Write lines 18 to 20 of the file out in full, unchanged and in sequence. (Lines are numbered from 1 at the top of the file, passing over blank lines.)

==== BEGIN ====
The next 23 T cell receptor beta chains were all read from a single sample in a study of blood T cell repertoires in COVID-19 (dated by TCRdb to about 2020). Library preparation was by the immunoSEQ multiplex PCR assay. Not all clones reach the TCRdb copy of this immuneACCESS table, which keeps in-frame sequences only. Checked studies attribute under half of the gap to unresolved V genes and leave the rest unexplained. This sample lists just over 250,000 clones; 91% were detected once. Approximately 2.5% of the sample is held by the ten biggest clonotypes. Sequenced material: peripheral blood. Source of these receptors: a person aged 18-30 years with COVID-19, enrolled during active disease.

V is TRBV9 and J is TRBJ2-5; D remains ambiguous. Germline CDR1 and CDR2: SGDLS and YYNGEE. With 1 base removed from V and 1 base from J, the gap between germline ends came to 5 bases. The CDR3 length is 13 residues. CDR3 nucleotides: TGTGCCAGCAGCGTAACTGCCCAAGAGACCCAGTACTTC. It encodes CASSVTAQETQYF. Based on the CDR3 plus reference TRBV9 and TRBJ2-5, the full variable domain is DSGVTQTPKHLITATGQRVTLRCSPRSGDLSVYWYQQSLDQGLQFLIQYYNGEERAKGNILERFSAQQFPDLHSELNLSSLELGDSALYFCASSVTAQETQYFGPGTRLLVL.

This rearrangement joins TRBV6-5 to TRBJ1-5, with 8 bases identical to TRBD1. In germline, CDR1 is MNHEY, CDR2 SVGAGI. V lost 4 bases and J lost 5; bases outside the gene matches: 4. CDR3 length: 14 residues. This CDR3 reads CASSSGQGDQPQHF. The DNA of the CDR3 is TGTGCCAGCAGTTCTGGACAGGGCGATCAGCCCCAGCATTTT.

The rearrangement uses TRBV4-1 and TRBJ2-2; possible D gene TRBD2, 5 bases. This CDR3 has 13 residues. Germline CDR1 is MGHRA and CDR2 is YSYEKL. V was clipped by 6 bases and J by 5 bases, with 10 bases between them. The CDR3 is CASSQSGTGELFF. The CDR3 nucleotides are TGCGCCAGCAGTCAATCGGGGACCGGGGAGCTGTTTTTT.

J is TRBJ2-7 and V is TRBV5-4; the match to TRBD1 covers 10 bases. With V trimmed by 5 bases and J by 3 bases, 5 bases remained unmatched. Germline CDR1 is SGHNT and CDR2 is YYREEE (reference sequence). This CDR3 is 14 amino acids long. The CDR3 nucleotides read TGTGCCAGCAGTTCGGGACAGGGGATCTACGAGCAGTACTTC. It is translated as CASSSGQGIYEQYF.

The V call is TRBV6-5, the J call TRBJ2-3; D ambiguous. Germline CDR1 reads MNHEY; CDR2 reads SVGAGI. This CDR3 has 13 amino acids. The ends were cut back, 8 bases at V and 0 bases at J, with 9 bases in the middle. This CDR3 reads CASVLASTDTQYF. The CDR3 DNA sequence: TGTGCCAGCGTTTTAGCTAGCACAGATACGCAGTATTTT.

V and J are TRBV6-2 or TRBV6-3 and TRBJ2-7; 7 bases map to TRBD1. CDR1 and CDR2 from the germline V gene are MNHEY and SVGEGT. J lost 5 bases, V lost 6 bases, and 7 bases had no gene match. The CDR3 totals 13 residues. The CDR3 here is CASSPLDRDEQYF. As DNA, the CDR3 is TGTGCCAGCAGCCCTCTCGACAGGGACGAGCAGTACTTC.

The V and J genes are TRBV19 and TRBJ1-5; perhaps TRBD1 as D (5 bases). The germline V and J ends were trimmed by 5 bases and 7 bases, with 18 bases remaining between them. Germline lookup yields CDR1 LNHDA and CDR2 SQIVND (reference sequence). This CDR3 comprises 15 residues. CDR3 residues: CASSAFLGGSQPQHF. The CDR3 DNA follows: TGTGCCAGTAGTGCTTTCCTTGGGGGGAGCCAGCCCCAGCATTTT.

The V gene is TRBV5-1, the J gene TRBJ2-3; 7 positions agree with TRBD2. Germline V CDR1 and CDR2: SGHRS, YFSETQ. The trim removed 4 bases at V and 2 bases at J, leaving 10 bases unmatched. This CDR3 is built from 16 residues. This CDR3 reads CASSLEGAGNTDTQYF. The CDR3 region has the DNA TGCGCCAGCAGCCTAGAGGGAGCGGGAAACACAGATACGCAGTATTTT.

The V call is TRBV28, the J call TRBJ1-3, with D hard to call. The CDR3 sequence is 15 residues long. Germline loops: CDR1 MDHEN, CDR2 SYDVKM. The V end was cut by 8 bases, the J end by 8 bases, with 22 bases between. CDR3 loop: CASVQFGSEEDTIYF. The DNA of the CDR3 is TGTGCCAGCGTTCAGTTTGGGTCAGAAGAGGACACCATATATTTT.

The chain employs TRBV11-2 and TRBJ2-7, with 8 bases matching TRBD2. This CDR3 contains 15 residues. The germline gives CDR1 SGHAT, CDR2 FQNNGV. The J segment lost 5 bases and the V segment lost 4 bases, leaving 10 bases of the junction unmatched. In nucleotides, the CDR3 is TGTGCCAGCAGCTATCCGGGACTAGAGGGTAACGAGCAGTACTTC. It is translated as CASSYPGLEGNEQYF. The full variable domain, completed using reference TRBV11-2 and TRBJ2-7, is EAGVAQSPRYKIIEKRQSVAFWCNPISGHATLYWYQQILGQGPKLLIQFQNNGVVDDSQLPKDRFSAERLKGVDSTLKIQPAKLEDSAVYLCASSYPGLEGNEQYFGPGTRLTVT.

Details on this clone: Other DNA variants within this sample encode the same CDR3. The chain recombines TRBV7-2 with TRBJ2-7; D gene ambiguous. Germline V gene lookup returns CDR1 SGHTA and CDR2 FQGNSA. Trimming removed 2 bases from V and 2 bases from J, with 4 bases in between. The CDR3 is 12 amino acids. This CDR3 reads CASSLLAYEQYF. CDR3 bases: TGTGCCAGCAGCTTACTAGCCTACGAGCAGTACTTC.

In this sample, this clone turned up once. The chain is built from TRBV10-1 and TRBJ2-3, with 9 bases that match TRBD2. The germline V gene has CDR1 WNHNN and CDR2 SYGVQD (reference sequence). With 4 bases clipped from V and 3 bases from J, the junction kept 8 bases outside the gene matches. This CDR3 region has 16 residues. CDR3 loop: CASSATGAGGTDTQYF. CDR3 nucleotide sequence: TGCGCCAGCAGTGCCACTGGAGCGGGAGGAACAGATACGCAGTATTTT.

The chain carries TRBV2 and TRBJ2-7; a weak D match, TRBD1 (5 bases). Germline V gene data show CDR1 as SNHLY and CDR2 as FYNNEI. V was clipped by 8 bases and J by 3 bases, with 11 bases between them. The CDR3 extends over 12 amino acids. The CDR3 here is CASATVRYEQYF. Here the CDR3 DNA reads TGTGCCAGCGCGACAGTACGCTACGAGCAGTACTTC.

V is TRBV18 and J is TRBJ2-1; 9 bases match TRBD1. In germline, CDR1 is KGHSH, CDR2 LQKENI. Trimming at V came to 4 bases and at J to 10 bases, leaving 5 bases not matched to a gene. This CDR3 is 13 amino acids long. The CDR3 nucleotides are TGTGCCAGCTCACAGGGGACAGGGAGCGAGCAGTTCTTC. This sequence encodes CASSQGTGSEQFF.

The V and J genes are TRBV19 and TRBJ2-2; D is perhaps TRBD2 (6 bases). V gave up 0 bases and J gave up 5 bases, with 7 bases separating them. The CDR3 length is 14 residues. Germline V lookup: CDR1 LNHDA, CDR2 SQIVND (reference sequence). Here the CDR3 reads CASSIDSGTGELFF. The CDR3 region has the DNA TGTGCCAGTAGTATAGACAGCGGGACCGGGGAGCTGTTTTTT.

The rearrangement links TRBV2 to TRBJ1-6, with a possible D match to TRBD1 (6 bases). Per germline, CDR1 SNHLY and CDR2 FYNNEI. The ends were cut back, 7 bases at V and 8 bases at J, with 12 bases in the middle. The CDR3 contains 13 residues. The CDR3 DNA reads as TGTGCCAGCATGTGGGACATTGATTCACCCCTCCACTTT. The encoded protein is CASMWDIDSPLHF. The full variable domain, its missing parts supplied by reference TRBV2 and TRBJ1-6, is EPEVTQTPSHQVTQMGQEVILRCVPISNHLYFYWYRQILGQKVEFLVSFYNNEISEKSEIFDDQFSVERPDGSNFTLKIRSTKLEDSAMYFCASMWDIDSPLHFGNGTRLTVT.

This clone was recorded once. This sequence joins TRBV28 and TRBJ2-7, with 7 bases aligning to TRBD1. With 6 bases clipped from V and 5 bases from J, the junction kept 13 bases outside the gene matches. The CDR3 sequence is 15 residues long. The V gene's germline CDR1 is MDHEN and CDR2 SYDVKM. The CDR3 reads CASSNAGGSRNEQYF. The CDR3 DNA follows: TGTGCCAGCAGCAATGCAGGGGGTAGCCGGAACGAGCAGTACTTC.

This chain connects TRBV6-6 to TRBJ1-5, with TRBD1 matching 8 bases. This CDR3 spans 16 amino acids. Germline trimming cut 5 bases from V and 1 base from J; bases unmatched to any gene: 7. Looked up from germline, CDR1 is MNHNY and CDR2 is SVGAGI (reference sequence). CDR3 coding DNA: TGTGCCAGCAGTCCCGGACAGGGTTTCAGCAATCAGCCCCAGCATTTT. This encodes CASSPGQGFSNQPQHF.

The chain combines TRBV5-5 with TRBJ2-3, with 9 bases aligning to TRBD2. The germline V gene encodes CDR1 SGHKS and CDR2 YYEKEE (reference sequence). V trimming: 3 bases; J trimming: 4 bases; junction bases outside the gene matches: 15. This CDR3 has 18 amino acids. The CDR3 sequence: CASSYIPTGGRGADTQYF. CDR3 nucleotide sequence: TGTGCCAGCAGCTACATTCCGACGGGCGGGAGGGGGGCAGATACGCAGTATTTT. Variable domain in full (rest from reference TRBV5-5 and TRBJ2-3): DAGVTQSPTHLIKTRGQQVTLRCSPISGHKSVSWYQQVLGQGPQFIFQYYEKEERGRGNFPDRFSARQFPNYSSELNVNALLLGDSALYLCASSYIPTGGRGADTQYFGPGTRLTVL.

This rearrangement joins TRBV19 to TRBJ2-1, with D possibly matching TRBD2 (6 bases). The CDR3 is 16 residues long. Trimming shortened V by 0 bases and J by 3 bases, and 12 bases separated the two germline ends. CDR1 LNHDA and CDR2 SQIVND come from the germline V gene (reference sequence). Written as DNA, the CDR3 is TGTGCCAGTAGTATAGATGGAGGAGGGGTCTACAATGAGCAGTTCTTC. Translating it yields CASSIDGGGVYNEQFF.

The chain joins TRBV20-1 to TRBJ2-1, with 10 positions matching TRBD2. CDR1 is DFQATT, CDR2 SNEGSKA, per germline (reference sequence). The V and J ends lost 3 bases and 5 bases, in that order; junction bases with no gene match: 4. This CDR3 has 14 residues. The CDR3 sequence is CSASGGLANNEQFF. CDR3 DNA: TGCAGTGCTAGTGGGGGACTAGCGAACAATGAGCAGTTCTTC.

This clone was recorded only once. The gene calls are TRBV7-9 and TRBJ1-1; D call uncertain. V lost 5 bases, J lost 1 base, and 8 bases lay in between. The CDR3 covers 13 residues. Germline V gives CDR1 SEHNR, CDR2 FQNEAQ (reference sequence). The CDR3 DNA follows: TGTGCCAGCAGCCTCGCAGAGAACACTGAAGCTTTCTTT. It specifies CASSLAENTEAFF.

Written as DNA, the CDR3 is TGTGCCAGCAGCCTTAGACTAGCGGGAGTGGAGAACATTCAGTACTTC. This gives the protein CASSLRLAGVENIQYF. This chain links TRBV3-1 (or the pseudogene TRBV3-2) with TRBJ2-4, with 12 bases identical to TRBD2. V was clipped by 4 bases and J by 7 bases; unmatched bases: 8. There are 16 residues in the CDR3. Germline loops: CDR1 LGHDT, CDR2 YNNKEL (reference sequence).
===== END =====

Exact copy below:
This clone was recorded once. This sequence joins TRBV28 and TRBJ2-7, with 7 bases aligning to TRBD1. With 6 bases clipped from V and 5 bases from J, the junction kept 13 bases outside the gene matches. The CDR3 sequence is 15 residues long. The V gene's germline CDR1 is MDHEN and CDR2 SYDVKM. The CDR3 reads CASSNAGGSRNEQYF. The CDR3 DNA follows: TGTGCCAGCAGCAATGCAGGGGGTAGCCGGAACGAGCAGTACTTC.

This chain connects TRBV6-6 to TRBJ1-5, with TRBD1 matching 8 bases. This CDR3 spans 16 amino acids. Germline trimming cut 5 bases from V and 1 base from J; bases unmatched to any gene: 7. Looked up from germline, CDR1 is MNHNY and CDR2 is SVGAGI (reference sequence). CDR3 coding DNA: TGTGCCAGCAGTCCCGGACAGGGTTTCAGCAATCAGCCCCAGCATTTT. This encodes CASSPGQGFSNQPQHF.

The chain combines TRBV5-5 with TRBJ2-3, with 9 bases aligning to TRBD2. The germline V gene encodes CDR1 SGHKS and CDR2 YYEKEE (reference sequence). V trimming: 3 bases; J trimming: 4 bases; junction bases outside the gene matches: 15. This CDR3 has 18 amino acids. The CDR3 sequence: CASSYIPTGGRGADTQYF. CDR3 nucleotide sequence: TGTGCCAGCAGCTACATTCCGACGGGCGGGAGGGGGGCAGATACGCAGTATTTT. Variable domain in full (rest from reference TRBV5-5 and TRBJ2-3): DAGVTQSPTHLIKTRGQQVTLRCSPISGHKSVSWYQQVLGQGPQFIFQYYEKEERGRGNFPDRFSARQFPNYSSELNVNALLLGDSALYLCASSYIPTGGRGADTQYFGPGTRLTVL.